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In " The Destructors" evaluate the reader's feelings concerning the character, Old Misery?

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ryanwong87 | eNotes Newbie

Posted September 12, 2012 at 1:29 AM via web

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In " The Destructors" evaluate the reader's feelings concerning the character, Old Misery?

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Kristen Lentz | Middle School Teacher | (Level 1) Educator Emeritus

Posted September 12, 2012 at 3:01 AM (Answer #1)

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In "The Destructors" by Graham Greene, Old Misery is a sympathetic character; by the end of the story, most readers empathize with his loss and mistreatment at the hands of the neighborhood boys.  Although the Wormsley Common Gang perceive Old Misery to be a threat that exemplifies everything they detest, such as adults, authority, and the upper class, the reader can appreciate the difficulties and personal hardship of Mr. Thomas' daily life; after the war, it seems that all he really has to hold onto is his grand old house, and by end of the novel, the gang has cruelly stripped that away from him as well.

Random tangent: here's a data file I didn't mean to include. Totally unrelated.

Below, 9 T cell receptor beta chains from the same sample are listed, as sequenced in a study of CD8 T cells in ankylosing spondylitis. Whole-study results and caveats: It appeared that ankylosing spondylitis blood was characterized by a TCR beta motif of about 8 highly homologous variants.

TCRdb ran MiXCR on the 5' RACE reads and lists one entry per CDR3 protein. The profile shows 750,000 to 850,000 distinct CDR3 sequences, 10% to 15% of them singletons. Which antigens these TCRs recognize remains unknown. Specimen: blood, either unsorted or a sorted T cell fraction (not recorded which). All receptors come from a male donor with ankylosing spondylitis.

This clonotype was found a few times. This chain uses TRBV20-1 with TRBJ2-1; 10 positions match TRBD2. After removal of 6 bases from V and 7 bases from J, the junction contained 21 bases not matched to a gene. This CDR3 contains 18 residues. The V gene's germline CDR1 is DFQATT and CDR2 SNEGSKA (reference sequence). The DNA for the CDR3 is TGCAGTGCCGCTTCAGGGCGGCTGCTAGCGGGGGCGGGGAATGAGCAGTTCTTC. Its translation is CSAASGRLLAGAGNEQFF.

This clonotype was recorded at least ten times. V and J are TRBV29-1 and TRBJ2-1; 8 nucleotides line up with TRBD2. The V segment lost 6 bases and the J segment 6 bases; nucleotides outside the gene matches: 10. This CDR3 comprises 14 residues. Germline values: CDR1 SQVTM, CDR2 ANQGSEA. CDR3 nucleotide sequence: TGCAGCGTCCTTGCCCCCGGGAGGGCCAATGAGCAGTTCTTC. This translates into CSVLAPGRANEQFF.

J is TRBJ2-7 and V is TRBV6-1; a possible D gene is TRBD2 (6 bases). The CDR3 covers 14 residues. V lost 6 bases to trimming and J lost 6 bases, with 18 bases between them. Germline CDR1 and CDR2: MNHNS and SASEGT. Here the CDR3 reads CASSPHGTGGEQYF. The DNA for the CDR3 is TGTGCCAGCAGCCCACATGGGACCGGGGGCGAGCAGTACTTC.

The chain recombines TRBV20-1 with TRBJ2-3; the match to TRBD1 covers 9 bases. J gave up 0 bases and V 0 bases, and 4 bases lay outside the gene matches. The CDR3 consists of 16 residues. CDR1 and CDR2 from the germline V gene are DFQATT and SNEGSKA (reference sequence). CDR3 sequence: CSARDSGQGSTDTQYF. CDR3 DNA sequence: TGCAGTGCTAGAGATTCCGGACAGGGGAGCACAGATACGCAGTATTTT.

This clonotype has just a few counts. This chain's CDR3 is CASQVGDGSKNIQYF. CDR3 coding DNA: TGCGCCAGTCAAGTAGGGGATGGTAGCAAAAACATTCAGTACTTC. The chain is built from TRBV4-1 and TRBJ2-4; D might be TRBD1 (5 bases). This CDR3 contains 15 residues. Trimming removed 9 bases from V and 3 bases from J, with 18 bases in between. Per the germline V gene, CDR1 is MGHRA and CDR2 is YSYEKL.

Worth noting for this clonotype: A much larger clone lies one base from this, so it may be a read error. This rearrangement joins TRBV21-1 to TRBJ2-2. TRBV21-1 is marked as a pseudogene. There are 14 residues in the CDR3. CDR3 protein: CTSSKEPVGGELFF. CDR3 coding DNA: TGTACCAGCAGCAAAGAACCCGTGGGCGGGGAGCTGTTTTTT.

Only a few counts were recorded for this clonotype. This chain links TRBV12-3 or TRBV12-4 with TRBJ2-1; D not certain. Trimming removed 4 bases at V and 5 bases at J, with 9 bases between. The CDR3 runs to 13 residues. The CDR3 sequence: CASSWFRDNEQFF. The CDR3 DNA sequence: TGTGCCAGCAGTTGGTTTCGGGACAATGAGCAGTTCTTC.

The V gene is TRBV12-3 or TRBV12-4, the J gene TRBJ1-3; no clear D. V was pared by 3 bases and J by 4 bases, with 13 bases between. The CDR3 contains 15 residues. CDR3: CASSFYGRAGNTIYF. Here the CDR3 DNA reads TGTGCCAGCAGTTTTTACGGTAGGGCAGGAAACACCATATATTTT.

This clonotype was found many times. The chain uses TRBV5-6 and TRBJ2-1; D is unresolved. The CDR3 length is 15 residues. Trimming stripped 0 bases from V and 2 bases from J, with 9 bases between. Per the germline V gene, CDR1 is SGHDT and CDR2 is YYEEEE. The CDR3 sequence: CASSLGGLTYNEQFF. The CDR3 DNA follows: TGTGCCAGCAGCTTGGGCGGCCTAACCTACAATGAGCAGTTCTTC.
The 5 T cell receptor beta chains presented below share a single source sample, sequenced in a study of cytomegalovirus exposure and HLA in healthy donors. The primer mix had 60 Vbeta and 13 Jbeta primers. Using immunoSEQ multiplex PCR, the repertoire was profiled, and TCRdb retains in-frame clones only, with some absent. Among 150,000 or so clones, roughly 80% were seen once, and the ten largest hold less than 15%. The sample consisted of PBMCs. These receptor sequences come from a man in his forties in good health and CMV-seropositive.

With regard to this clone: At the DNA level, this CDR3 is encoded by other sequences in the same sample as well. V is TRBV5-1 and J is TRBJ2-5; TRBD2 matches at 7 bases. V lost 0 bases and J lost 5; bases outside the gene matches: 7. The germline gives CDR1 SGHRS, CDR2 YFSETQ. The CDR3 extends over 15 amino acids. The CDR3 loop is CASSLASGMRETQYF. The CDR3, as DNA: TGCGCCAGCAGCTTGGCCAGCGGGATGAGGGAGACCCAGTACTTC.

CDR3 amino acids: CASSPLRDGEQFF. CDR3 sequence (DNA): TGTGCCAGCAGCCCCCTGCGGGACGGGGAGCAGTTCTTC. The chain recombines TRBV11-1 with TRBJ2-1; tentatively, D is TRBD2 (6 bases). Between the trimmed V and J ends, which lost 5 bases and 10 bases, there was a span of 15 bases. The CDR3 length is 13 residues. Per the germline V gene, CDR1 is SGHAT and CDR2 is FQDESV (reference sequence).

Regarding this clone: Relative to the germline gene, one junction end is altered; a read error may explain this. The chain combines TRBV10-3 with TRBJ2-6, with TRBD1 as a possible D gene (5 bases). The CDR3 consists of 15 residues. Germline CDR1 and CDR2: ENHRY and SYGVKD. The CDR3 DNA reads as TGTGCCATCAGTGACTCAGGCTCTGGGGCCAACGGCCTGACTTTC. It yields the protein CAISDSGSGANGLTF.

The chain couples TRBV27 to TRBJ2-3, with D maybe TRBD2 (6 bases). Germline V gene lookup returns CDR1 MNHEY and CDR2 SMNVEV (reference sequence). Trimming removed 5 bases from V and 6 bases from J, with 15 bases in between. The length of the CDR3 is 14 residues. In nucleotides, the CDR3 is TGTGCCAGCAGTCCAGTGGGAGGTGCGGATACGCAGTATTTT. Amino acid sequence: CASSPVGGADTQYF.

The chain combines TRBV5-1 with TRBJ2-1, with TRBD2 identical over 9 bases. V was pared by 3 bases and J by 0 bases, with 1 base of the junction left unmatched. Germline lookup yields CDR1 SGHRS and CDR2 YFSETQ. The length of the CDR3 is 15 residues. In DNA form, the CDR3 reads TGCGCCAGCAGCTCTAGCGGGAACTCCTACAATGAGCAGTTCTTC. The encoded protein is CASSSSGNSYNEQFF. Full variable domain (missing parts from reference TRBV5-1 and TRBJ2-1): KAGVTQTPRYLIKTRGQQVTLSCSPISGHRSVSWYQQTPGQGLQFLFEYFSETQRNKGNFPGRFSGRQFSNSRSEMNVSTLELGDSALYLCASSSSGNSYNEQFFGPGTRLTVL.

The senselessness of the boys' planned destruction results in Old Misery being an even more sympathetic character.  One scene that really resonates with the reader is when Blackie and 'T' burn Mr. Thomas' money.  With his savings and his historic home both destroyed, Mr. Thomas decidedly earns the sympathy of the readers.

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